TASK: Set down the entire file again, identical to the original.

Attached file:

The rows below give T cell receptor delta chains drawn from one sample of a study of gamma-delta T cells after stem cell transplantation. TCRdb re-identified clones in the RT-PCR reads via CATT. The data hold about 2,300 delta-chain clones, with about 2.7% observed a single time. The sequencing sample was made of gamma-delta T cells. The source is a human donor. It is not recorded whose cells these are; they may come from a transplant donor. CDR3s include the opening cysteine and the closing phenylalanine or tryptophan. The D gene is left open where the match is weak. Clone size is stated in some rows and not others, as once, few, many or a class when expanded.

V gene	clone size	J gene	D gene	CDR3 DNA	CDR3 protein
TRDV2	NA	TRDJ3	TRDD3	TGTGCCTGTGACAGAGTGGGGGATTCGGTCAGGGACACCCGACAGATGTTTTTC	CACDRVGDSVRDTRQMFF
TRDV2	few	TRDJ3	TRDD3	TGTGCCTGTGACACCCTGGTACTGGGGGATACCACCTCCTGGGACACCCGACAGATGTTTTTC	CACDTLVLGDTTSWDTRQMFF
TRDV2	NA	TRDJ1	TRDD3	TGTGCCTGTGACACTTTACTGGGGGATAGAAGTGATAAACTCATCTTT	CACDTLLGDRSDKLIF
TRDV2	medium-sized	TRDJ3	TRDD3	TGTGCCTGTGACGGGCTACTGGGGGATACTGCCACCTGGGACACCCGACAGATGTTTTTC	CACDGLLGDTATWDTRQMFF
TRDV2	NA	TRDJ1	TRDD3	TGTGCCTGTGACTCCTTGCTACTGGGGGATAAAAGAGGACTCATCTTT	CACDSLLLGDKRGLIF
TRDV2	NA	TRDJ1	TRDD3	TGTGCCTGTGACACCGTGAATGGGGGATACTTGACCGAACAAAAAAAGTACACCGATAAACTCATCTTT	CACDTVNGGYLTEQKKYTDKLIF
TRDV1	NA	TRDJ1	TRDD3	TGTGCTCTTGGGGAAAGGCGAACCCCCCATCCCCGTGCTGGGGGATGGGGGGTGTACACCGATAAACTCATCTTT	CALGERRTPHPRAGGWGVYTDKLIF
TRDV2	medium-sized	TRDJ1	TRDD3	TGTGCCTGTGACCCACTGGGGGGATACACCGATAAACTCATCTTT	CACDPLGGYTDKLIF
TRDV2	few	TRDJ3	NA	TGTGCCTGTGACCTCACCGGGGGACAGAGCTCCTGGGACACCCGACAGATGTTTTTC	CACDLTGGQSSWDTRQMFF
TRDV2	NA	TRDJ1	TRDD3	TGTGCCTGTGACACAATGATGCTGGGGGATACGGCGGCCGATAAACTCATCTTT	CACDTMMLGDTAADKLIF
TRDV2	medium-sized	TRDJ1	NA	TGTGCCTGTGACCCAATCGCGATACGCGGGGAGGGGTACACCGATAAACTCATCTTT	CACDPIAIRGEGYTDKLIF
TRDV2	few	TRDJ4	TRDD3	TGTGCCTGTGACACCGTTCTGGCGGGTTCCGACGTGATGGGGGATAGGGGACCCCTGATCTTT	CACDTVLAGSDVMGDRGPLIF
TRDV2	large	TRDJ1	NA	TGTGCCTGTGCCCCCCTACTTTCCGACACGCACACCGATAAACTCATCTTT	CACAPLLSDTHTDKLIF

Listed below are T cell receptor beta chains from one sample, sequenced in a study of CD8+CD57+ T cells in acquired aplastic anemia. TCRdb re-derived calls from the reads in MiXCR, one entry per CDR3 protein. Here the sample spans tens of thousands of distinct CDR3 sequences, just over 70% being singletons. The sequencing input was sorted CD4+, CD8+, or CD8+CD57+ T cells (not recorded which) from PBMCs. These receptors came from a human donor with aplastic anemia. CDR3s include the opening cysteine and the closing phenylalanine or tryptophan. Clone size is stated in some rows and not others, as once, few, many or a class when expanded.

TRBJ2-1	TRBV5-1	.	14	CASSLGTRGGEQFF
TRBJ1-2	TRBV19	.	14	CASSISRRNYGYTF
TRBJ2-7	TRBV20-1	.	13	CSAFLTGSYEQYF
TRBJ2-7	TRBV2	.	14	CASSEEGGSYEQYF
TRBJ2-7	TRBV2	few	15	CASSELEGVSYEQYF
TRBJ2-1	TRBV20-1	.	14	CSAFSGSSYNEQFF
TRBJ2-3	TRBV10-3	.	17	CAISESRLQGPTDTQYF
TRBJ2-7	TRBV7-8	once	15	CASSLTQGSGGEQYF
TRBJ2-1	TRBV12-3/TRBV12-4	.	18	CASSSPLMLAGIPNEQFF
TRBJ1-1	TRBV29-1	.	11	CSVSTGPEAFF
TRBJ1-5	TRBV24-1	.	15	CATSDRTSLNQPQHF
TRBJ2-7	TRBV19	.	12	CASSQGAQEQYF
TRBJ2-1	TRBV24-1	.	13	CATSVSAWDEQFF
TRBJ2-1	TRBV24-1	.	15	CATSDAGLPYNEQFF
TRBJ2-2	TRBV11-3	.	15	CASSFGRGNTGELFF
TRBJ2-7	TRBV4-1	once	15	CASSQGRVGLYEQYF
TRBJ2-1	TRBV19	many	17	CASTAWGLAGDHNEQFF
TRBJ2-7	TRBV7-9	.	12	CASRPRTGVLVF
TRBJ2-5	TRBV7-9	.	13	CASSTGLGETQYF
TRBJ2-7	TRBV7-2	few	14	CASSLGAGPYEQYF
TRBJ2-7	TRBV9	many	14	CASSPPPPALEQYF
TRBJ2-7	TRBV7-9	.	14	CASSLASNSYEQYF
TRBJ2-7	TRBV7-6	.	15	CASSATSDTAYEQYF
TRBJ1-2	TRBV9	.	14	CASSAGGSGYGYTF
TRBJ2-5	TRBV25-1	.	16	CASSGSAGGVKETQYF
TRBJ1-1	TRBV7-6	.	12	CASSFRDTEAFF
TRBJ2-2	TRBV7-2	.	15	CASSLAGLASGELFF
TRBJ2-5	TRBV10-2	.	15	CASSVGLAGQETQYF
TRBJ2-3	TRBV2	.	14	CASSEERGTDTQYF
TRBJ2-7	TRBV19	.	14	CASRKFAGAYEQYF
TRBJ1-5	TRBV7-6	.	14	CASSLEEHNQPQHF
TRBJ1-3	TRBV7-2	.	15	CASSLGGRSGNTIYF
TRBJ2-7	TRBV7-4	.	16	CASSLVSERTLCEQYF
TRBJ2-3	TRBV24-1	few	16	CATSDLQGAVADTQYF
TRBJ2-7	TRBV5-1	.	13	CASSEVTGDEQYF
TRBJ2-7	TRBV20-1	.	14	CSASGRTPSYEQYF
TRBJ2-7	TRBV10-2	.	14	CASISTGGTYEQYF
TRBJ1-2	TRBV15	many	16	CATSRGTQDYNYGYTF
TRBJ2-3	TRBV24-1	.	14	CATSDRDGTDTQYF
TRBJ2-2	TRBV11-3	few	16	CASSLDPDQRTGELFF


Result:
The rows below give T cell receptor delta chains drawn from one sample of a study of gamma-delta T cells after stem cell transplantation. TCRdb re-identified clones in the RT-PCR reads via CATT. The data hold about 2,300 delta-chain clones, with about 2.7% observed a single time. The sequencing sample was made of gamma-delta T cells. The source is a human donor. It is not recorded whose cells these are; they may come from a transplant donor. CDR3s include the opening cysteine and the closing phenylalanine or tryptophan. The D gene is left open where the match is weak. Clone size is stated in some rows and not others, as once, few, many or a class when expanded.

V gene	clone size	J gene	D gene	CDR3 DNA	CDR3 protein
TRDV2	NA	TRDJ3	TRDD3	TGTGCCTGTGACAGAGTGGGGGATTCGGTCAGGGACACCCGACAGATGTTTTTC	CACDRVGDSVRDTRQMFF
TRDV2	few	TRDJ3	TRDD3	TGTGCCTGTGACACCCTGGTACTGGGGGATACCACCTCCTGGGACACCCGACAGATGTTTTTC	CACDTLVLGDTTSWDTRQMFF
TRDV2	NA	TRDJ1	TRDD3	TGTGCCTGTGACACTTTACTGGGGGATAGAAGTGATAAACTCATCTTT	CACDTLLGDRSDKLIF
TRDV2	medium-sized	TRDJ3	TRDD3	TGTGCCTGTGACGGGCTACTGGGGGATACTGCCACCTGGGACACCCGACAGATGTTTTTC	CACDGLLGDTATWDTRQMFF
TRDV2	NA	TRDJ1	TRDD3	TGTGCCTGTGACTCCTTGCTACTGGGGGATAAAAGAGGACTCATCTTT	CACDSLLLGDKRGLIF
TRDV2	NA	TRDJ1	TRDD3	TGTGCCTGTGACACCGTGAATGGGGGATACTTGACCGAACAAAAAAAGTACACCGATAAACTCATCTTT	CACDTVNGGYLTEQKKYTDKLIF
TRDV1	NA	TRDJ1	TRDD3	TGTGCTCTTGGGGAAAGGCGAACCCCCCATCCCCGTGCTGGGGGATGGGGGGTGTACACCGATAAACTCATCTTT	CALGERRTPHPRAGGWGVYTDKLIF
TRDV2	medium-sized	TRDJ1	TRDD3	TGTGCCTGTGACCCACTGGGGGGATACACCGATAAACTCATCTTT	CACDPLGGYTDKLIF
TRDV2	few	TRDJ3	NA	TGTGCCTGTGACCTCACCGGGGGACAGAGCTCCTGGGACACCCGACAGATGTTTTTC	CACDLTGGQSSWDTRQMFF
TRDV2	NA	TRDJ1	TRDD3	TGTGCCTGTGACACAATGATGCTGGGGGATACGGCGGCCGATAAACTCATCTTT	CACDTMMLGDTAADKLIF
TRDV2	medium-sized	TRDJ1	NA	TGTGCCTGTGACCCAATCGCGATACGCGGGGAGGGGTACACCGATAAACTCATCTTT	CACDPIAIRGEGYTDKLIF
TRDV2	few	TRDJ4	TRDD3	TGTGCCTGTGACACCGTTCTGGCGGGTTCCGACGTGATGGGGGATAGGGGACCCCTGATCTTT	CACDTVLAGSDVMGDRGPLIF
TRDV2	large	TRDJ1	NA	TGTGCCTGTGCCCCCCTACTTTCCGACACGCACACCGATAAACTCATCTTT	CACAPLLSDTHTDKLIF

Listed below are T cell receptor beta chains from one sample, sequenced in a study of CD8+CD57+ T cells in acquired aplastic anemia. TCRdb re-derived calls from the reads in MiXCR, one entry per CDR3 protein. Here the sample spans tens of thousands of distinct CDR3 sequences, just over 70% being singletons. The sequencing input was sorted CD4+, CD8+, or CD8+CD57+ T cells (not recorded which) from PBMCs. These receptors came from a human donor with aplastic anemia. CDR3s include the opening cysteine and the closing phenylalanine or tryptophan. Clone size is stated in some rows and not others, as once, few, many or a class when expanded.

TRBJ2-1	TRBV5-1	.	14	CASSLGTRGGEQFF
TRBJ1-2	TRBV19	.	14	CASSISRRNYGYTF
TRBJ2-7	TRBV20-1	.	13	CSAFLTGSYEQYF
TRBJ2-7	TRBV2	.	14	CASSEEGGSYEQYF
TRBJ2-7	TRBV2	few	15	CASSELEGVSYEQYF
TRBJ2-1	TRBV20-1	.	14	CSAFSGSSYNEQFF
TRBJ2-3	TRBV10-3	.	17	CAISESRLQGPTDTQYF
TRBJ2-7	TRBV7-8	once	15	CASSLTQGSGGEQYF
TRBJ2-1	TRBV12-3/TRBV12-4	.	18	CASSSPLMLAGIPNEQFF
TRBJ1-1	TRBV29-1	.	11	CSVSTGPEAFF
TRBJ1-5	TRBV24-1	.	15	CATSDRTSLNQPQHF
TRBJ2-7	TRBV19	.	12	CASSQGAQEQYF
TRBJ2-1	TRBV24-1	.	13	CATSVSAWDEQFF
TRBJ2-1	TRBV24-1	.	15	CATSDAGLPYNEQFF
TRBJ2-2	TRBV11-3	.	15	CASSFGRGNTGELFF
TRBJ2-7	TRBV4-1	once	15	CASSQGRVGLYEQYF
TRBJ2-1	TRBV19	many	17	CASTAWGLAGDHNEQFF
TRBJ2-7	TRBV7-9	.	12	CASRPRTGVLVF
TRBJ2-5	TRBV7-9	.	13	CASSTGLGETQYF
TRBJ2-7	TRBV7-2	few	14	CASSLGAGPYEQYF
TRBJ2-7	TRBV9	many	14	CASSPPPPALEQYF
TRBJ2-7	TRBV7-9	.	14	CASSLASNSYEQYF
TRBJ2-7	TRBV7-6	.	15	CASSATSDTAYEQYF
TRBJ1-2	TRBV9	.	14	CASSAGGSGYGYTF
TRBJ2-5	TRBV25-1	.	16	CASSGSAGGVKETQYF
TRBJ1-1	TRBV7-6	.	12	CASSFRDTEAFF
TRBJ2-2	TRBV7-2	.	15	CASSLAGLASGELFF
TRBJ2-5	TRBV10-2	.	15	CASSVGLAGQETQYF
TRBJ2-3	TRBV2	.	14	CASSEERGTDTQYF
TRBJ2-7	TRBV19	.	14	CASRKFAGAYEQYF
TRBJ1-5	TRBV7-6	.	14	CASSLEEHNQPQHF
TRBJ1-3	TRBV7-2	.	15	CASSLGGRSGNTIYF
TRBJ2-7	TRBV7-4	.	16	CASSLVSERTLCEQYF
TRBJ2-3	TRBV24-1	few	16	CATSDLQGAVADTQYF
TRBJ2-7	TRBV5-1	.	13	CASSEVTGDEQYF
TRBJ2-7	TRBV20-1	.	14	CSASGRTPSYEQYF
TRBJ2-7	TRBV10-2	.	14	CASISTGGTYEQYF
TRBJ1-2	TRBV15	many	16	CATSRGTQDYNYGYTF
TRBJ2-3	TRBV24-1	.	14	CATSDRDGTDTQYF
TRBJ2-2	TRBV11-3	few	16	CASSLDPDQRTGELFF